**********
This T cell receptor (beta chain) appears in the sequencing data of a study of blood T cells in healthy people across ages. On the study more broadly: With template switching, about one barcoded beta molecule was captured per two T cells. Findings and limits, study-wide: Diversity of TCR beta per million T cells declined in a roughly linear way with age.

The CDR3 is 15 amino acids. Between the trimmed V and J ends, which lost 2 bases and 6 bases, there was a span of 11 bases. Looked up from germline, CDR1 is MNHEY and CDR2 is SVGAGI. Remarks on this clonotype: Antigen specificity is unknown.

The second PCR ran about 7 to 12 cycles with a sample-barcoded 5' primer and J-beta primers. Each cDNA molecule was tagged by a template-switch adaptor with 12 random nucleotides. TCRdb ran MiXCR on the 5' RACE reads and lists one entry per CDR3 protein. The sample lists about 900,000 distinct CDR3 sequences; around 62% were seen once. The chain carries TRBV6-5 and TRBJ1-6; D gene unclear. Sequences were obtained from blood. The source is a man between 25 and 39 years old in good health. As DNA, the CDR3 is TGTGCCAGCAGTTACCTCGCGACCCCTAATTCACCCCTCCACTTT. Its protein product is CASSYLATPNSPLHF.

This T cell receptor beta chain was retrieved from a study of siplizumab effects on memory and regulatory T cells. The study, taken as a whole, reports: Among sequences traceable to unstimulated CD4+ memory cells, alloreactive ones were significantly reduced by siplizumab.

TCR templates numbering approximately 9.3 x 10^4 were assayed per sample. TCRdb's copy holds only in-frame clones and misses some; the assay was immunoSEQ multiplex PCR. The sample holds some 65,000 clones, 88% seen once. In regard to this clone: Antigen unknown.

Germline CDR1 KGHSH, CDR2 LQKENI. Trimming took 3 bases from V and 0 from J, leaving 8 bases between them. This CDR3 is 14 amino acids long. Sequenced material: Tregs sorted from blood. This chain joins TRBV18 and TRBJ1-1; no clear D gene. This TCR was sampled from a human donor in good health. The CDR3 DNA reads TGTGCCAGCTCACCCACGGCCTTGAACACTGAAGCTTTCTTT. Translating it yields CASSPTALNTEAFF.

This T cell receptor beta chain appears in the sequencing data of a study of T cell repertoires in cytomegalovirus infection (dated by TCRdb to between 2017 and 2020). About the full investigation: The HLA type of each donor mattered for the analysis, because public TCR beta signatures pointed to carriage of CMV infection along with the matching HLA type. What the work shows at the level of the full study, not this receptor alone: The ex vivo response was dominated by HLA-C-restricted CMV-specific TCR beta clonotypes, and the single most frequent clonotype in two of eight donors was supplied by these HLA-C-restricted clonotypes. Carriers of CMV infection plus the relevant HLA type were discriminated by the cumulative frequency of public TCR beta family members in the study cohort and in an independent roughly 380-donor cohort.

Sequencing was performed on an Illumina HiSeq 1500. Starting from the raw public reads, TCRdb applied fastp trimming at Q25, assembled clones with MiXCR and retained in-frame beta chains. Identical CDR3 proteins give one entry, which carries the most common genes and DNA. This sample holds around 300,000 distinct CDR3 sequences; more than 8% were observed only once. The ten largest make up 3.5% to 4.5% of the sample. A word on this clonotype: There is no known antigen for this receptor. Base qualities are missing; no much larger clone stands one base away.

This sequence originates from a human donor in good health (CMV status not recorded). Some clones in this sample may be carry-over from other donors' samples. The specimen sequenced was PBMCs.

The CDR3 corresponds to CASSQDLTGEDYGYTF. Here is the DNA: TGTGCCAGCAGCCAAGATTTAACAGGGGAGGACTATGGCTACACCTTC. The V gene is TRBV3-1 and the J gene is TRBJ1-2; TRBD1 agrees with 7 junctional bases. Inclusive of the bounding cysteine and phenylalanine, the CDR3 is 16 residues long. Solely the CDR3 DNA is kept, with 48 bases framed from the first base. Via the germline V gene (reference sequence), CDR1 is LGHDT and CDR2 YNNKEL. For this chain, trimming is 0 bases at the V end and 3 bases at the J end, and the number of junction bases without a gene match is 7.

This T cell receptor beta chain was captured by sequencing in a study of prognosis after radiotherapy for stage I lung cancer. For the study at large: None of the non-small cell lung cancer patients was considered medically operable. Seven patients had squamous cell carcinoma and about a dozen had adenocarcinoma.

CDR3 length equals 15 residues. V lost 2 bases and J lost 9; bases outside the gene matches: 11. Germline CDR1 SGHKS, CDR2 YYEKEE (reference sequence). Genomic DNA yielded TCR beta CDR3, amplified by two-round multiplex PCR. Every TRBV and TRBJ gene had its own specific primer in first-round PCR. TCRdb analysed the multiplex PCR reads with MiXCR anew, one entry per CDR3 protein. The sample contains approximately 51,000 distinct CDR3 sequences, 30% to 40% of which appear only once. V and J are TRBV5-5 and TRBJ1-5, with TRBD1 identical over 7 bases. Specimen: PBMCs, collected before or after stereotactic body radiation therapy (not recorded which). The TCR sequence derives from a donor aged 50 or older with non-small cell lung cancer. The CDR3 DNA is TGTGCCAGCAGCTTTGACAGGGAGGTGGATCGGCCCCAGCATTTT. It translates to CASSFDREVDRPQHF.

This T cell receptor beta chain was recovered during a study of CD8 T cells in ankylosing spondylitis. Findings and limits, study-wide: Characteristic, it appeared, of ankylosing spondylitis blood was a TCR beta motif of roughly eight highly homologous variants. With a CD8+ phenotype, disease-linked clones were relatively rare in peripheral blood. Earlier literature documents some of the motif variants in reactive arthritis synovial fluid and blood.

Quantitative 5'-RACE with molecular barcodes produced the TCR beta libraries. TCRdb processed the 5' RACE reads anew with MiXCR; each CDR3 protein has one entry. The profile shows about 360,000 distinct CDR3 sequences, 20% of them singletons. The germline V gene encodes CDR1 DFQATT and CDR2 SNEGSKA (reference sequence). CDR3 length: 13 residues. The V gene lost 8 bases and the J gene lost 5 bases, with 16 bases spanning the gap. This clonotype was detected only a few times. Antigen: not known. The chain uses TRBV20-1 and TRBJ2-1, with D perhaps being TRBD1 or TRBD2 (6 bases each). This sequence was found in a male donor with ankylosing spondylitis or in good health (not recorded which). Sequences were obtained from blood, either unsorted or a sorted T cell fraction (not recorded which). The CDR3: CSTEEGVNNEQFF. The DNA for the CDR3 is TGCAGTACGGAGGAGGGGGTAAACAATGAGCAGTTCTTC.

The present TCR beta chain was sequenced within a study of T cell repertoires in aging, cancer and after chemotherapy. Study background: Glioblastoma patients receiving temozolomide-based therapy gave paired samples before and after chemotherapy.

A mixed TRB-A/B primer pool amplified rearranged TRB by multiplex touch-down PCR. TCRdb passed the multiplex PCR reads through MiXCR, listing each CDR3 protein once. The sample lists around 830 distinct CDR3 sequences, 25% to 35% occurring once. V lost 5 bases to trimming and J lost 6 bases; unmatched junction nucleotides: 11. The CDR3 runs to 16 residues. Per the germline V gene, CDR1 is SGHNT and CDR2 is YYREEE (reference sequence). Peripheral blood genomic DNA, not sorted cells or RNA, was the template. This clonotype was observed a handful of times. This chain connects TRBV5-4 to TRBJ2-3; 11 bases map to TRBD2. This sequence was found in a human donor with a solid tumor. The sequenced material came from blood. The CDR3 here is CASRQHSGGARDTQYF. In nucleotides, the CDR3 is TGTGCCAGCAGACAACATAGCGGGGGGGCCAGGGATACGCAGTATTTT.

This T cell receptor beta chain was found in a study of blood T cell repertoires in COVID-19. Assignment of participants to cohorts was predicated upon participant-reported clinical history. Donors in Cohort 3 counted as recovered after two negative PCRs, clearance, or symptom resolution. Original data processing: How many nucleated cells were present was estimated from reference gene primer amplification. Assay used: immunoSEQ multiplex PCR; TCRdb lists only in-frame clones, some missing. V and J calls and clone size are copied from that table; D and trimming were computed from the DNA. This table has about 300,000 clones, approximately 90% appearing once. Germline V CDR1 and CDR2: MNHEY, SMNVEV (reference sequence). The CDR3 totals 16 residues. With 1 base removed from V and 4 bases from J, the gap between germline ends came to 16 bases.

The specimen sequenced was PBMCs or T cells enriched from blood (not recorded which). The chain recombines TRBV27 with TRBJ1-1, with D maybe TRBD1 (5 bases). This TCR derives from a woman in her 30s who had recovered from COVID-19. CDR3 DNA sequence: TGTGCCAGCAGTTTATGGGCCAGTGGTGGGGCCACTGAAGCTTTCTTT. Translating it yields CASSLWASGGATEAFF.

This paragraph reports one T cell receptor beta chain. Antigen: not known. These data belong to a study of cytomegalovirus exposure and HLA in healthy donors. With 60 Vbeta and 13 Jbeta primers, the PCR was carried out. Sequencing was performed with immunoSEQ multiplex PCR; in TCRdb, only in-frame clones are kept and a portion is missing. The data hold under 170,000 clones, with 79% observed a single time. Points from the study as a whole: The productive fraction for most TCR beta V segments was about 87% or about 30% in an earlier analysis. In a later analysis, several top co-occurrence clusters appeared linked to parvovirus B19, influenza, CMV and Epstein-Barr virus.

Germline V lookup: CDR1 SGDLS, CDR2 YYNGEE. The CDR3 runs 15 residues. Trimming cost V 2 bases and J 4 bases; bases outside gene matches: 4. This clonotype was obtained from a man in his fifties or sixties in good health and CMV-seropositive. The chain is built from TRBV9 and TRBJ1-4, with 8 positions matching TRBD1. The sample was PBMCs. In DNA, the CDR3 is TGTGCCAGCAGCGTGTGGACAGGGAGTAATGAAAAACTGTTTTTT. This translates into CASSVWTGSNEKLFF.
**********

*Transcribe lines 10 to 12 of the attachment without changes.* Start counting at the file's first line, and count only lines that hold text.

The CDR3 corresponds to CASSQDLTGEDYGYTF. Here is the DNA: TGTGCCAGCAGCCAAGATTTAACAGGGGAGGACTATGGCTACACCTTC. The V gene is TRBV3-1 and the J gene is TRBJ1-2; TRBD1 agrees with 7 junctional bases. Inclusive of the bounding cysteine and phenylalanine, the CDR3 is 16 residues long. Solely the CDR3 DNA is kept, with 48 bases framed from the first base. Via the germline V gene (reference sequence), CDR1 is LGHDT and CDR2 YNNKEL. For this chain, trimming is 0 bases at the V end and 3 bases at the J end, and the number of junction bases without a gene match is 7.

This T cell receptor beta chain was captured by sequencing in a study of prognosis after radiotherapy for stage I lung cancer. For the study at large: None of the non-small cell lung cancer patients was considered medically operable. Seven patients had squamous cell carcinoma and about a dozen had adenocarcinoma.

CDR3 length equals 15 residues. V lost 2 bases and J lost 9; bases outside the gene matches: 11. Germline CDR1 SGHKS, CDR2 YYEKEE (reference sequence). Genomic DNA yielded TCR beta CDR3, amplified by two-round multiplex PCR. Every TRBV and TRBJ gene had its own specific primer in first-round PCR. TCRdb analysed the multiplex PCR reads with MiXCR anew, one entry per CDR3 protein. The sample contains approximately 51,000 distinct CDR3 sequences, 30% to 40% of which appear only once. V and J are TRBV5-5 and TRBJ1-5, with TRBD1 identical over 7 bases. Specimen: PBMCs, collected before or after stereotactic body radiation therapy (not recorded which). The TCR sequence derives from a donor aged 50 or older with non-small cell lung cancer. The CDR3 DNA is TGTGCCAGCAGCTTTGACAGGGAGGTGGATCGGCCCCAGCATTTT. It translates to CASSFDREVDRPQHF.